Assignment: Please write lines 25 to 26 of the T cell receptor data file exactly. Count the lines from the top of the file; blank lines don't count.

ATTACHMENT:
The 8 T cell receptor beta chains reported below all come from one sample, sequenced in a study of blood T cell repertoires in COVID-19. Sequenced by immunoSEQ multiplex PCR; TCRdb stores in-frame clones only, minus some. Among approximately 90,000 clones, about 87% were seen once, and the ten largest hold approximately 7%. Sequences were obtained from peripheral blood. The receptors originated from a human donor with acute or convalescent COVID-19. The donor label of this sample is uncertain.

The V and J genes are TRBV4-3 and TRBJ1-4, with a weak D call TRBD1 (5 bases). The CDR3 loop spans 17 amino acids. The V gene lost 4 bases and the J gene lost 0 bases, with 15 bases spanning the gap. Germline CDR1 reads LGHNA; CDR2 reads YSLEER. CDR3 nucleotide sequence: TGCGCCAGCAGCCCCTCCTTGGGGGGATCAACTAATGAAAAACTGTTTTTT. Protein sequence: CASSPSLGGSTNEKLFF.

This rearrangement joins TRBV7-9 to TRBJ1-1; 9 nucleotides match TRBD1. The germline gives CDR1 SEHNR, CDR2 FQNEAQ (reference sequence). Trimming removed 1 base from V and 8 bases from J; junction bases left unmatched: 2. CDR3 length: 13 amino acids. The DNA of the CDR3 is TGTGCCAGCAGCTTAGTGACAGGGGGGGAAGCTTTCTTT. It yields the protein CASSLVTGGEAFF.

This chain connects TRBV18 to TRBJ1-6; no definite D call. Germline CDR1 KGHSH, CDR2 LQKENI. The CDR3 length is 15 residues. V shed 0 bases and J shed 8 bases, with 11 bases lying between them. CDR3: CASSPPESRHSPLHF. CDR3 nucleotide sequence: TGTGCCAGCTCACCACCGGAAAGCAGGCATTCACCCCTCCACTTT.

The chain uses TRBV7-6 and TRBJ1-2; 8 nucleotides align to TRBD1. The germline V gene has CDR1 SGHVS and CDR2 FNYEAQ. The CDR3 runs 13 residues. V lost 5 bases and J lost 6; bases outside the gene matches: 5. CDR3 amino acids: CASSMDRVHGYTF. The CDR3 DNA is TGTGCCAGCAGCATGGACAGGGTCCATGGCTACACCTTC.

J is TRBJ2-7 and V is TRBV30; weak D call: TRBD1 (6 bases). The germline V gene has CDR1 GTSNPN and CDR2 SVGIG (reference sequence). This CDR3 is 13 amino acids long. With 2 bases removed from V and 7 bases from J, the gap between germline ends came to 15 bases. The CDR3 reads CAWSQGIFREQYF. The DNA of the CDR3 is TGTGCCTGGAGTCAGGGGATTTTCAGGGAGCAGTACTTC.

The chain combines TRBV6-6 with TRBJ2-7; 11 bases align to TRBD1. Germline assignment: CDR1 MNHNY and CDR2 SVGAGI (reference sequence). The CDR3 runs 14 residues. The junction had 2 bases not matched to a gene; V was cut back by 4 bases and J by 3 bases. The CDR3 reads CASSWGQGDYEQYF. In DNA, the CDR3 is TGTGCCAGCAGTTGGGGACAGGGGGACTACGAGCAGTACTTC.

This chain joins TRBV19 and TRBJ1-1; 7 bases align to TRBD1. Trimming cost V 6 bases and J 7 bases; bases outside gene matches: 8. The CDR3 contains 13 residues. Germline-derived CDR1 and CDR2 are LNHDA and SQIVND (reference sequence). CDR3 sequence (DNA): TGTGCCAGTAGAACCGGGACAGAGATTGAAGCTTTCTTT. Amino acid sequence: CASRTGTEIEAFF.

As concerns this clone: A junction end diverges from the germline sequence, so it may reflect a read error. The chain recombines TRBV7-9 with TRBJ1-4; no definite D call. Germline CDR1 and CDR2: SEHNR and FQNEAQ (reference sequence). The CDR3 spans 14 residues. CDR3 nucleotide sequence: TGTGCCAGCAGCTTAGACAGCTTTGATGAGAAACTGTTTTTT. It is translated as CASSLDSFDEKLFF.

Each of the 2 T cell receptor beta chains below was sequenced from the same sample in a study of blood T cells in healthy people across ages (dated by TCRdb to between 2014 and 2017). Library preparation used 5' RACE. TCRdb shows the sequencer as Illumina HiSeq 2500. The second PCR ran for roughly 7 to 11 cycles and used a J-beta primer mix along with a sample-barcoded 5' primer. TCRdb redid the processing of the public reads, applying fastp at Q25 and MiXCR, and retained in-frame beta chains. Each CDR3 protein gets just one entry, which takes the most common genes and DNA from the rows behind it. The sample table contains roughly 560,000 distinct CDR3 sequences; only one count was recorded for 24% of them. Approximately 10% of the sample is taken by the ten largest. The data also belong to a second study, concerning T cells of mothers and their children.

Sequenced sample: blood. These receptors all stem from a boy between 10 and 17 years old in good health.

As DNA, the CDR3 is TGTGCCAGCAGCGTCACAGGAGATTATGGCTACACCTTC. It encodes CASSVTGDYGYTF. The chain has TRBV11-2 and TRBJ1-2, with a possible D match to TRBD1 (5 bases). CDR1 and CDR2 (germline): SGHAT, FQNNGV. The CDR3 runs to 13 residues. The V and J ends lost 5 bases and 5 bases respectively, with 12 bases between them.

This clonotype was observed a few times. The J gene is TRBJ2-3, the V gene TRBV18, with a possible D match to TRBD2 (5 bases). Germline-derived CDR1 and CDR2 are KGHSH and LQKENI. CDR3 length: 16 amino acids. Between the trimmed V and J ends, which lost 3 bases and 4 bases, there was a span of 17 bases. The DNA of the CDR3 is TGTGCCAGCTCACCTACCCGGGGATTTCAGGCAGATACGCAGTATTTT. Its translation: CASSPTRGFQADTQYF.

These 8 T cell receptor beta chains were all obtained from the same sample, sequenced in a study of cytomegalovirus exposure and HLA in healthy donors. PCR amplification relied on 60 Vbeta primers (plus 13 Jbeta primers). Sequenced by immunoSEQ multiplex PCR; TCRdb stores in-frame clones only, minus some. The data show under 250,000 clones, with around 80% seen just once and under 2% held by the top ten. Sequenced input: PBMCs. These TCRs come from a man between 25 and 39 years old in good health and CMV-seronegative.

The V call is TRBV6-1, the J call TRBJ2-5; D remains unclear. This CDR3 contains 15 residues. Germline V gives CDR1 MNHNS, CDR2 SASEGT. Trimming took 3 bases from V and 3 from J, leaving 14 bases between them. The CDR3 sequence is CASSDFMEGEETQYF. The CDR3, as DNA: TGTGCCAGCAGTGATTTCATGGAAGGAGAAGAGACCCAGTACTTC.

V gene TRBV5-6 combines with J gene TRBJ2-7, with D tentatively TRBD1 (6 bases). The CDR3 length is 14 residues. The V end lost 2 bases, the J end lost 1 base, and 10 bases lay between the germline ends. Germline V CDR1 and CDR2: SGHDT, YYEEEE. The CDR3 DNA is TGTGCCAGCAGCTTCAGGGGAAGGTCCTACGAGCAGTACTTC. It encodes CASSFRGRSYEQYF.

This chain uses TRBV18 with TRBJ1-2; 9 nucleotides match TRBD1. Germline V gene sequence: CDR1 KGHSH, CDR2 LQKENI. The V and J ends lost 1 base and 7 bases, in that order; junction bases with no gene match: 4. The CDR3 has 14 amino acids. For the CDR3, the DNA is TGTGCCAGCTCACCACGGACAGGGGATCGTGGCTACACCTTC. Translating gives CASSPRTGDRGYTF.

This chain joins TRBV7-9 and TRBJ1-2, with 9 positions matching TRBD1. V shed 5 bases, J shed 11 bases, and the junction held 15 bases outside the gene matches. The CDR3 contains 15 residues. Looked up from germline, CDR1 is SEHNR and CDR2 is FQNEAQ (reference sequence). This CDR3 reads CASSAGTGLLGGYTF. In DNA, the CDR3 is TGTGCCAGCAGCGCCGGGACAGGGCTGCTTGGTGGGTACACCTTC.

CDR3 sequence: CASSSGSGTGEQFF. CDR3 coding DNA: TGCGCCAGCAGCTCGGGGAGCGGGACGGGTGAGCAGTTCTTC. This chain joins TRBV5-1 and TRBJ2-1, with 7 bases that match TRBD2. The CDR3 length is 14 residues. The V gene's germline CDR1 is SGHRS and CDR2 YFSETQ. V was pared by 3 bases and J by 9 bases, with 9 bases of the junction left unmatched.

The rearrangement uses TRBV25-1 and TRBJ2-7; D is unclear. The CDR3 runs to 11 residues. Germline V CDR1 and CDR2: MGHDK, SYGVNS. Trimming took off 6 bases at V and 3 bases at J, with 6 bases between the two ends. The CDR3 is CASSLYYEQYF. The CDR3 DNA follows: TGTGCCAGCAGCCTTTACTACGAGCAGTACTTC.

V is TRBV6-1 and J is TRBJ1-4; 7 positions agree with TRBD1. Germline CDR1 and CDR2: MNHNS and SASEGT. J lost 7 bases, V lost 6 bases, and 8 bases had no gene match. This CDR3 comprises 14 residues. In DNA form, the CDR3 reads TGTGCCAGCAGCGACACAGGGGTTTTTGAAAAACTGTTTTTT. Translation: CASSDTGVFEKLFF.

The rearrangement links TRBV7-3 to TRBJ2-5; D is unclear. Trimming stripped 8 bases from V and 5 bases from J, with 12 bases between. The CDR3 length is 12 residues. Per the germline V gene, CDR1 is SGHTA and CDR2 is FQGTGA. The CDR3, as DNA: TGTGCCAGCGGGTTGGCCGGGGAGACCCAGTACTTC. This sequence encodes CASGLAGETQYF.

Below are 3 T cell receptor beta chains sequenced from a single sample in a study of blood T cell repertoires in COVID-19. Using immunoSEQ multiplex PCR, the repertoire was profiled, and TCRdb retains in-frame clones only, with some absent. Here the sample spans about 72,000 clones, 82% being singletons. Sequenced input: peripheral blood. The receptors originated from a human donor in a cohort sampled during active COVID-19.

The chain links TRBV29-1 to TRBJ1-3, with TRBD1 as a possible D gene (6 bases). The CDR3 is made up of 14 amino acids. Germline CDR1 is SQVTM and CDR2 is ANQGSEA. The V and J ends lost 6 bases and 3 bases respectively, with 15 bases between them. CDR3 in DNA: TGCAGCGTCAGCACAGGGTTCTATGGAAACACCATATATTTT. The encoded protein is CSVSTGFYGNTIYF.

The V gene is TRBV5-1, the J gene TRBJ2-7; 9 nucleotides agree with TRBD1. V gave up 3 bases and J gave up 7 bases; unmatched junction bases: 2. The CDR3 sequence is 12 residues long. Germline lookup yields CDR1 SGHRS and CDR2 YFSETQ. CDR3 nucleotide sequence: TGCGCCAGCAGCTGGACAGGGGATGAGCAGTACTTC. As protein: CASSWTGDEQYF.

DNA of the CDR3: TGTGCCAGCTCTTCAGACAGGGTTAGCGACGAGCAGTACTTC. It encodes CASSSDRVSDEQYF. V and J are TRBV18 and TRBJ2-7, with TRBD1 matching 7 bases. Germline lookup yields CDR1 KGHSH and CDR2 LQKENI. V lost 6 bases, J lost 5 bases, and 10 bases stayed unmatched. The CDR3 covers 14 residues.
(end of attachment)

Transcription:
The V gene is TRBV5-1, the J gene TRBJ2-7; 9 nucleotides agree with TRBD1. V gave up 3 bases and J gave up 7 bases; unmatched junction bases: 2. The CDR3 sequence is 12 residues long. Germline lookup yields CDR1 SGHRS and CDR2 YFSETQ. CDR3 nucleotide sequence: TGCGCCAGCAGCTGGACAGGGGATGAGCAGTACTTC. As protein: CASSWTGDEQYF.

DNA of the CDR3: TGTGCCAGCTCTTCAGACAGGGTTAGCGACGAGCAGTACTTC. It encodes CASSSDRVSDEQYF. V and J are TRBV18 and TRBJ2-7, with TRBD1 matching 7 bases. Germline lookup yields CDR1 KGHSH and CDR2 LQKENI. V lost 6 bases, J lost 5 bases, and 10 bases stayed unmatched. The CDR3 covers 14 residues.